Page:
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Carney Ch 23 vocab
Terms in this set (25)
Electromagnetic radiation (EM radiation or EMR) is the radiant energy released by certain electromagnetic processes. Visible light is one type of electromagnetic radiation; other familiar forms are invisible to the human eye, such as radio waves, infrared light and X-rays.
a particle representing a quantum of light or other electromagnetic radiation. A photon carries energy proportional to the radiation frequency but has zero rest mass.
Radiation pressure is defined as the force per unit area exerted by electromagnetic radiation, and is given by. where p is the momentum, c is the speed of light, and is then energy flux.
the branch of science concerned with the investigation and measurement of spectra produced when matter interacts with or emits electromagnetic radiation.
an emission spectrum that consists of a continuum of wavelengths
an apparatus for producing and recording spectra for examination.
Dark-line Absorption Spectrum
an electromagnetic spectrum in which a decrease in intensity of radiation at specific wavelengths or ranges of wavelengths characteristic of an absorbing substance (as chlorophyll) is manifested especially as a pattern of dark lines or bands—compare emission spectrum.
Bright-line Emission Spectrum
the continuous spectrum or pattern of bright lines or bands seen when the electromagnetic radiation emitted by a substance is passed into a spectrometer. The spectrum is characteristic of the emitting substance and the type of excitation to which it is subjected Compare absorption spectrum.
an increase (or decrease) in the frequency of sound, light, or other waves as the source and observer move toward (or away from) each other. The effect causes the sudden change in pitch noticeable in a passing siren, as well as the redshift seen by astronomers.
a telescope that uses a converging lens to collect light.
the material effect produced by the refraction of different wavelengths of electromagnetic radiation through slightly different angles, resulting in a failure to focus. It causes colored fringes in the images produced by uncorrected lenses
a telescope in which a mirror is used to collect and focus light
an instrument used to detect radio emissions from the sky, whether from natural celestial objects or from artificial satellites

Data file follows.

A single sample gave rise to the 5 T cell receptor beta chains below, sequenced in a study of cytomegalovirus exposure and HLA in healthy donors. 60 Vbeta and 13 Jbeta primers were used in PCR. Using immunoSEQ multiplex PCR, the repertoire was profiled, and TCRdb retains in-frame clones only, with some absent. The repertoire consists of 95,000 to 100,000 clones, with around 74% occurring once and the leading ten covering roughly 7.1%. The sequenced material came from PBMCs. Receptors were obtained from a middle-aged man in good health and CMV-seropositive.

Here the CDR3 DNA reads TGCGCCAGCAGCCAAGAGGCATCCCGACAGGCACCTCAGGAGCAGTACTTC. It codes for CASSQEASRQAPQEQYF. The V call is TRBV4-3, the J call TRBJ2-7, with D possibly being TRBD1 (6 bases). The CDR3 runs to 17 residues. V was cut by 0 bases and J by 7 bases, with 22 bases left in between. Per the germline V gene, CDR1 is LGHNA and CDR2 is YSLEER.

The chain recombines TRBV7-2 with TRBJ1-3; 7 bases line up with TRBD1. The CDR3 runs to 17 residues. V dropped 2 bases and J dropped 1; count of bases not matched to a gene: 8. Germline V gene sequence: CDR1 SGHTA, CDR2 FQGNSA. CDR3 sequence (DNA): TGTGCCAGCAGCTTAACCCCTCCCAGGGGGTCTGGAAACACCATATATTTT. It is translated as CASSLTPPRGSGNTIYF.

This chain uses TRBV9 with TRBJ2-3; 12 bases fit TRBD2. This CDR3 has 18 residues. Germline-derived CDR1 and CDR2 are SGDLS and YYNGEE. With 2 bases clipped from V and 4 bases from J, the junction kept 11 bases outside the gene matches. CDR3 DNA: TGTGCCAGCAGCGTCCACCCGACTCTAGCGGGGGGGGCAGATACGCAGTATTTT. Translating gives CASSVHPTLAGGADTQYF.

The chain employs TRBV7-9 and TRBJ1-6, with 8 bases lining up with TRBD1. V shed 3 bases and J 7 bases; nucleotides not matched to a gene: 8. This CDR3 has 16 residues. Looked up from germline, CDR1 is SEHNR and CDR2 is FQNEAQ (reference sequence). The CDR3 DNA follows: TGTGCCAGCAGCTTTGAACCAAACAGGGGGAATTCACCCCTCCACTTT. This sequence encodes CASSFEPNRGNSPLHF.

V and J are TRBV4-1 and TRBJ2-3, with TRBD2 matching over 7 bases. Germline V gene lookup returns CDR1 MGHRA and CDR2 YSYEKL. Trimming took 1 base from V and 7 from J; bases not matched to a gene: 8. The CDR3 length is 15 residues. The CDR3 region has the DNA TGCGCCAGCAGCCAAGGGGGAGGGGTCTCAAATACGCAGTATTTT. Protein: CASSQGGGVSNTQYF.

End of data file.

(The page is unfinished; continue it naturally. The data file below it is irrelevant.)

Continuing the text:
radio interferometer. noun, Astronomy. 1. any of several different types of instrumentation designed to observe interference patterns of electromagnetic radiation at radio wavelengths: used in the discovery and measurement of radio sources in the atmosphere.
the luminous envelope of a star from which its light and heat radiate.
a small compact particle of a substance
a reddish gaseous layer immediately above the photosphere of the sun or another star. Together with the corona, it constitutes the star's outer atmosphere.
the rarefied gaseous envelope of the sun and other stars. The sun's corona is normally visible only during a total solar eclipse when it is seen as an irregularly shaped pearly glow surrounding the darkened disk of the moon.Solar Wind the continuous flow of charged particles from the sun that permeates the solar system
the continuous flow of charged particles from the sun that permeates the solar system
a spot or patch appearing from time to time on the sun's surface, appearing dark by contrast with its surroundings
the fact or condition of standing out from something by physically projecting or being particularly noticeable.
a brief eruption of intense high-energy radiation from the sun's surface, associated with sunspots and causing electromagnetic disturbances on the earth, as with radio frequency communications and power line transmissions.
a natural electrical phenomenon characterized by the appearance of streamers of reddish or greenish light in the sky, usually near the northern or southern magnetic pole.
a nuclear reaction in which atomic nuclei of low atomic number fuse to form a heavier nucleus with the release of energy.
chain reaction dominates in stars the size of the Sun or smaller. The proton-proton chain reaction is one of the two (known) sets of fusion reactions by which stars convert hydrogen to helium. It dominates in stars the size of the Sun or smaller.
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Which value , apparent magnitude, or absolute magnitude , do you think: a) tells us how bright an object will appear from Earth? b) tells us about the object's actual brightness?
In a part of Earth’s orbit where Earth is moving faster than usual around the Sun, would the length of the sidereal day change? If so, how? Explain.
What star appears the brightest in the sky (other than the Sun)? The second brightest? What color is Betelgeuse? Use Appendix J to find the answers.
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